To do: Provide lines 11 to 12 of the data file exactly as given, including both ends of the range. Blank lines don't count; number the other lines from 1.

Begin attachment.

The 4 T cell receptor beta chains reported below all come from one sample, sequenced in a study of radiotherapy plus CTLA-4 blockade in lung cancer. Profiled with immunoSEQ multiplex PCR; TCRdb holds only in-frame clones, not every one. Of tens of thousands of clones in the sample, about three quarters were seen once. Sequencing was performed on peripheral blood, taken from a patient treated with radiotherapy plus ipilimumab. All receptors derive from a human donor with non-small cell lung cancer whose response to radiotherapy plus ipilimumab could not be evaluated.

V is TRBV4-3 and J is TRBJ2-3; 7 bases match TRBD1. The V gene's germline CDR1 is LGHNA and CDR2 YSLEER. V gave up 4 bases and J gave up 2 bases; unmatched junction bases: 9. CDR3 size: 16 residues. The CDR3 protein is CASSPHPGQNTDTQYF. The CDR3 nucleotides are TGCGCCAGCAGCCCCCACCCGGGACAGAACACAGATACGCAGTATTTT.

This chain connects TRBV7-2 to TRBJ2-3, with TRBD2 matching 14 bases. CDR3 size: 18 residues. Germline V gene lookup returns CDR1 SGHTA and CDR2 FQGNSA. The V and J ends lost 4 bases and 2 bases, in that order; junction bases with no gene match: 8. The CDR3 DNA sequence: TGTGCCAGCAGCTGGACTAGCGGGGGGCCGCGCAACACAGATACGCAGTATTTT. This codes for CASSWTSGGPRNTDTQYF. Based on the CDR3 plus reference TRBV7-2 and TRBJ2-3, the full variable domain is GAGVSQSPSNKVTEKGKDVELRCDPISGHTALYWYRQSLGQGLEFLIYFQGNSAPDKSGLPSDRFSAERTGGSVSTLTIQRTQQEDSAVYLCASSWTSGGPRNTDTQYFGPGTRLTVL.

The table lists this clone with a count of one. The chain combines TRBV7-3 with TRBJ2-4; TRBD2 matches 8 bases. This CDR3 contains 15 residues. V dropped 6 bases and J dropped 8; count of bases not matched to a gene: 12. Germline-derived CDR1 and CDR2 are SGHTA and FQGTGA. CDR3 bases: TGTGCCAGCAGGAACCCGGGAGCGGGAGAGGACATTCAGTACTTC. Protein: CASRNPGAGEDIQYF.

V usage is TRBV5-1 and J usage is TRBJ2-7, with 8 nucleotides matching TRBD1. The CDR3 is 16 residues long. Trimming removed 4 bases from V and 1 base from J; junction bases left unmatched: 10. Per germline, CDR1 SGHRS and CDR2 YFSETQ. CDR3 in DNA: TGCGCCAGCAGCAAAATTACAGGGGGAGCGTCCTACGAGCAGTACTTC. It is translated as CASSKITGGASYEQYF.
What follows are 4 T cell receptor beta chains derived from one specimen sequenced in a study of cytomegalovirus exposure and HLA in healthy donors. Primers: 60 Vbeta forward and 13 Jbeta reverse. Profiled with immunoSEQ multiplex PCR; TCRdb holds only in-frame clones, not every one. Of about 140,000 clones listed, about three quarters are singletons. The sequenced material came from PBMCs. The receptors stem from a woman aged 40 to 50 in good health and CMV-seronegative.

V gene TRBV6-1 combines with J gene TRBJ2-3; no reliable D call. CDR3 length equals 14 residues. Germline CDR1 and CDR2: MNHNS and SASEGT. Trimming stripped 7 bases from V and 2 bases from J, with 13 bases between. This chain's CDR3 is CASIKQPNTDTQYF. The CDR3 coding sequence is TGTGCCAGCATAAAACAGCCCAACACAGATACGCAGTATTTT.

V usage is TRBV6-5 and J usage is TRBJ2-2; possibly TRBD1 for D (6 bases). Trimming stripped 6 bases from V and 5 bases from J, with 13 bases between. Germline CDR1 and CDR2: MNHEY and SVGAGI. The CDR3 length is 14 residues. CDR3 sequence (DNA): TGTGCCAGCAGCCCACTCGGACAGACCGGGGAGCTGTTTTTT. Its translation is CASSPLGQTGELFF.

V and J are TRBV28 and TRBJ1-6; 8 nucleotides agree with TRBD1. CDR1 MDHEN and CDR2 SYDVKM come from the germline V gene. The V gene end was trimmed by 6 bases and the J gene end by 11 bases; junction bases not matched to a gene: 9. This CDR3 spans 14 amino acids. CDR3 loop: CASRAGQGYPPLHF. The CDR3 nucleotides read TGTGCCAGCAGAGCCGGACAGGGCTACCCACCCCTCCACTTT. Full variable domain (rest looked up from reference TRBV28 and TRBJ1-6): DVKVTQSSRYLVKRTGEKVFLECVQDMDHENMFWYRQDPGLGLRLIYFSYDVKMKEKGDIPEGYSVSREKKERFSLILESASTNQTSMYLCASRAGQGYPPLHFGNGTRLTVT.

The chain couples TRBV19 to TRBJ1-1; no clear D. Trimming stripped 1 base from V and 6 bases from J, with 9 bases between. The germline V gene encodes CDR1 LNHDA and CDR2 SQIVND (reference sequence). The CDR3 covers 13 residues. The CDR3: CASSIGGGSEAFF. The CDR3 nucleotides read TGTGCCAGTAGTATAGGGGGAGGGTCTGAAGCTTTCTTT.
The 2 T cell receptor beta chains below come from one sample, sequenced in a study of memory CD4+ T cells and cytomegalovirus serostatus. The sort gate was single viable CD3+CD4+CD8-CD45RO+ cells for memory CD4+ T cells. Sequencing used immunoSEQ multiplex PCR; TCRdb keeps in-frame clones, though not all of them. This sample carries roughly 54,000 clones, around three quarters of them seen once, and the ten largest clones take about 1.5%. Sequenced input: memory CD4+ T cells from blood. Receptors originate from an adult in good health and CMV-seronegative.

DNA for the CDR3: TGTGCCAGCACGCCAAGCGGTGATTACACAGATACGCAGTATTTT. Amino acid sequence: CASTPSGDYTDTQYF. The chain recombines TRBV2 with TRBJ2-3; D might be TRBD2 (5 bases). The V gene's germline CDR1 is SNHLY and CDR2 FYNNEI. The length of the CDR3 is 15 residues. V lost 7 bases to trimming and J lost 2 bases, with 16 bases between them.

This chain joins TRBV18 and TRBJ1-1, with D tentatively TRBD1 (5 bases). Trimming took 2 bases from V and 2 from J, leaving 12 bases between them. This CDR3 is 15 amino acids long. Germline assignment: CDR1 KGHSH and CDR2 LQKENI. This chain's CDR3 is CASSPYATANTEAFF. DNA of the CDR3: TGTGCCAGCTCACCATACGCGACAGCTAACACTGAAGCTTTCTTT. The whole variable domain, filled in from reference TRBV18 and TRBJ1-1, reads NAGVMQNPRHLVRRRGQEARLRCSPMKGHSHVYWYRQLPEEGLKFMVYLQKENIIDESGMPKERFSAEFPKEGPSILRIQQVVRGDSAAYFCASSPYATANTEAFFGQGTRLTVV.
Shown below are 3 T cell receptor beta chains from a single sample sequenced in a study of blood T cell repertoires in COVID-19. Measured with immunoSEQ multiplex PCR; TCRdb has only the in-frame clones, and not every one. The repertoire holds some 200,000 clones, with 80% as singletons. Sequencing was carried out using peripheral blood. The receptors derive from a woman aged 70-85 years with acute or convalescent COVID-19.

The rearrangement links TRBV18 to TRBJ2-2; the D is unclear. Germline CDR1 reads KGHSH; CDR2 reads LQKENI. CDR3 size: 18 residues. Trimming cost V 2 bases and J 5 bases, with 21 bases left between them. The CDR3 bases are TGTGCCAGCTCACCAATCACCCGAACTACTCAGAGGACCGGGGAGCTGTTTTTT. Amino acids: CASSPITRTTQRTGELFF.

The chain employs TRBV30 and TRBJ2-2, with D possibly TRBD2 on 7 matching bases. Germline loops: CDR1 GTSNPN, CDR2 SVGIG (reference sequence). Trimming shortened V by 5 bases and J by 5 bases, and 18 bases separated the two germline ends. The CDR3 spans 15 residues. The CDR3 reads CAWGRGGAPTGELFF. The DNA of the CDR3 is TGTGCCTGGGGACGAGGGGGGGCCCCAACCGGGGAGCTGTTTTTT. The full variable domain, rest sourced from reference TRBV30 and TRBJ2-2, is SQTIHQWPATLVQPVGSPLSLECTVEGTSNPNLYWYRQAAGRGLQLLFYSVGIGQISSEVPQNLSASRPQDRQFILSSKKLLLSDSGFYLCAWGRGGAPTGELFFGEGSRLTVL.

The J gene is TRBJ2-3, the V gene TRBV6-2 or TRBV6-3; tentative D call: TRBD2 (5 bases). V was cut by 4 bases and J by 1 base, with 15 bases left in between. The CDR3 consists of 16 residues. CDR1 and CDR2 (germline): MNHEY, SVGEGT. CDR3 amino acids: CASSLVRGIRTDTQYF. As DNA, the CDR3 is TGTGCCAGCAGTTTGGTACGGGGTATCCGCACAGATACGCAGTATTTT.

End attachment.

The 2 T cell receptor beta chains below come from one sample, sequenced in a study of memory CD4+ T cells and cytomegalovirus serostatus. The sort gate was single viable CD3+CD4+CD8-CD45RO+ cells for memory CD4+ T cells. Sequencing used immunoSEQ multiplex PCR; TCRdb keeps in-frame clones, though not all of them. This sample carries roughly 54,000 clones, around three quarters of them seen once, and the ten largest clones take about 1.5%. Sequenced input: memory CD4+ T cells from blood. Receptors originate from an adult in good health and CMV-seronegative.

DNA for the CDR3: TGTGCCAGCACGCCAAGCGGTGATTACACAGATACGCAGTATTTT. Amino acid sequence: CASTPSGDYTDTQYF. The chain recombines TRBV2 with TRBJ2-3; D might be TRBD2 (5 bases). The V gene's germline CDR1 is SNHLY and CDR2 FYNNEI. The length of the CDR3 is 15 residues. V lost 7 bases to trimming and J lost 2 bases, with 16 bases between them.